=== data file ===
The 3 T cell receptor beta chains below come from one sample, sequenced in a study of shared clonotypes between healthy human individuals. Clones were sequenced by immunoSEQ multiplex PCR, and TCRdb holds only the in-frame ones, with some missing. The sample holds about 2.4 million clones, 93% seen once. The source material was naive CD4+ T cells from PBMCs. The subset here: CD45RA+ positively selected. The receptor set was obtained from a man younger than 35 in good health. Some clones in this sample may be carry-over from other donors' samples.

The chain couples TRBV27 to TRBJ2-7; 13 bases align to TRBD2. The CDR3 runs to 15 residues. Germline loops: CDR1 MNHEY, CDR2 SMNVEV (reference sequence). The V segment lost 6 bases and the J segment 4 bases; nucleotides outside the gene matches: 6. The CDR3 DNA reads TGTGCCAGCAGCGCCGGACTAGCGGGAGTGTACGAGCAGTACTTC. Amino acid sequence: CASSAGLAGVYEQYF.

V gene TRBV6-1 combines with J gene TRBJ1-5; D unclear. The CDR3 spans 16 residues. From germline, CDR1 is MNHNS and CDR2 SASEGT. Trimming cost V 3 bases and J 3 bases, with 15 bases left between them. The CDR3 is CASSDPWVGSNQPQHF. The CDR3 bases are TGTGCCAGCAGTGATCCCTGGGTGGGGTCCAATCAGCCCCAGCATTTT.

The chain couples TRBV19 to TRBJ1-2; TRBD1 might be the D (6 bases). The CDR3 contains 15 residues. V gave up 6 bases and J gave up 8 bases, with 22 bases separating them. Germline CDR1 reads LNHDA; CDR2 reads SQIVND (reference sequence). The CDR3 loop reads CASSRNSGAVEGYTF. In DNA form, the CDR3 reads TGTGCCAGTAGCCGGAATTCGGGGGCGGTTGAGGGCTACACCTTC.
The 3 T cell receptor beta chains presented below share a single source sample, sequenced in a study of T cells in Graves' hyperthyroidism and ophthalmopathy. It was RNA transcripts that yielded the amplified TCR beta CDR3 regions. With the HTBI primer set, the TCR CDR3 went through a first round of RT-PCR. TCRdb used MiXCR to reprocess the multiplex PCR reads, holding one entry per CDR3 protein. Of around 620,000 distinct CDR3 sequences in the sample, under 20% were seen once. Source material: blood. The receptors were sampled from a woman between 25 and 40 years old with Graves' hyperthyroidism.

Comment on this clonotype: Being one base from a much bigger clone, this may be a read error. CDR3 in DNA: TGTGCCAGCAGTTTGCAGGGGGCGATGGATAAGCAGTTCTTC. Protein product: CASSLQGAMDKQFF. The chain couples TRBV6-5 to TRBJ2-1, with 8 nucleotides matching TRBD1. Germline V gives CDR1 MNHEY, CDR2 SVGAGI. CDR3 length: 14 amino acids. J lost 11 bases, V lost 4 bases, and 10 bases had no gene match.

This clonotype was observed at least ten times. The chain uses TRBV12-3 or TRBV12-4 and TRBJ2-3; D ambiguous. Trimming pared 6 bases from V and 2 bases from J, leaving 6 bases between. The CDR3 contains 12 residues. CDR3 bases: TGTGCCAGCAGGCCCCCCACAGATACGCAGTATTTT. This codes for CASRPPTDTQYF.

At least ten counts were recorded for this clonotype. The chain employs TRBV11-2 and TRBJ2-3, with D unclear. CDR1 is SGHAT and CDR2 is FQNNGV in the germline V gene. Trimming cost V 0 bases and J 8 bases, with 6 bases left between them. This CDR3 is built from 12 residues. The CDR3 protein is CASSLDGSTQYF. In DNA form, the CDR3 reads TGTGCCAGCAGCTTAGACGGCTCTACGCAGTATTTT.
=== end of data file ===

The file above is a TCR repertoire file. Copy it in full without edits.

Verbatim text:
The 3 T cell receptor beta chains below come from one sample, sequenced in a study of shared clonotypes between healthy human individuals. Clones were sequenced by immunoSEQ multiplex PCR, and TCRdb holds only the in-frame ones, with some missing. The sample holds about 2.4 million clones, 93% seen once. The source material was naive CD4+ T cells from PBMCs. The subset here: CD45RA+ positively selected. The receptor set was obtained from a man younger than 35 in good health. Some clones in this sample may be carry-over from other donors' samples.

The chain couples TRBV27 to TRBJ2-7; 13 bases align to TRBD2. The CDR3 runs to 15 residues. Germline loops: CDR1 MNHEY, CDR2 SMNVEV (reference sequence). The V segment lost 6 bases and the J segment 4 bases; nucleotides outside the gene matches: 6. The CDR3 DNA reads TGTGCCAGCAGCGCCGGACTAGCGGGAGTGTACGAGCAGTACTTC. Amino acid sequence: CASSAGLAGVYEQYF.

V gene TRBV6-1 combines with J gene TRBJ1-5; D unclear. The CDR3 spans 16 residues. From germline, CDR1 is MNHNS and CDR2 SASEGT. Trimming cost V 3 bases and J 3 bases, with 15 bases left between them. The CDR3 is CASSDPWVGSNQPQHF. The CDR3 bases are TGTGCCAGCAGTGATCCCTGGGTGGGGTCCAATCAGCCCCAGCATTTT.

The chain couples TRBV19 to TRBJ1-2; TRBD1 might be the D (6 bases). The CDR3 contains 15 residues. V gave up 6 bases and J gave up 8 bases, with 22 bases separating them. Germline CDR1 reads LNHDA; CDR2 reads SQIVND (reference sequence). The CDR3 loop reads CASSRNSGAVEGYTF. In DNA form, the CDR3 reads TGTGCCAGTAGCCGGAATTCGGGGGCGGTTGAGGGCTACACCTTC.
The 3 T cell receptor beta chains presented below share a single source sample, sequenced in a study of T cells in Graves' hyperthyroidism and ophthalmopathy. It was RNA transcripts that yielded the amplified TCR beta CDR3 regions. With the HTBI primer set, the TCR CDR3 went through a first round of RT-PCR. TCRdb used MiXCR to reprocess the multiplex PCR reads, holding one entry per CDR3 protein. Of around 620,000 distinct CDR3 sequences in the sample, under 20% were seen once. Source material: blood. The receptors were sampled from a woman between 25 and 40 years old with Graves' hyperthyroidism.

Comment on this clonotype: Being one base from a much bigger clone, this may be a read error. CDR3 in DNA: TGTGCCAGCAGTTTGCAGGGGGCGATGGATAAGCAGTTCTTC. Protein product: CASSLQGAMDKQFF. The chain couples TRBV6-5 to TRBJ2-1, with 8 nucleotides matching TRBD1. Germline V gives CDR1 MNHEY, CDR2 SVGAGI. CDR3 length: 14 amino acids. J lost 11 bases, V lost 4 bases, and 10 bases had no gene match.

This clonotype was observed at least ten times. The chain uses TRBV12-3 or TRBV12-4 and TRBJ2-3; D ambiguous. Trimming pared 6 bases from V and 2 bases from J, leaving 6 bases between. The CDR3 contains 12 residues. CDR3 bases: TGTGCCAGCAGGCCCCCCACAGATACGCAGTATTTT. This codes for CASRPPTDTQYF.

At least ten counts were recorded for this clonotype. The chain employs TRBV11-2 and TRBJ2-3, with D unclear. CDR1 is SGHAT and CDR2 is FQNNGV in the germline V gene. Trimming cost V 0 bases and J 8 bases, with 6 bases left between them. This CDR3 is built from 12 residues. The CDR3 protein is CASSLDGSTQYF. In DNA form, the CDR3 reads TGTGCCAGCAGCTTAGACGGCTCTACGCAGTATTTT.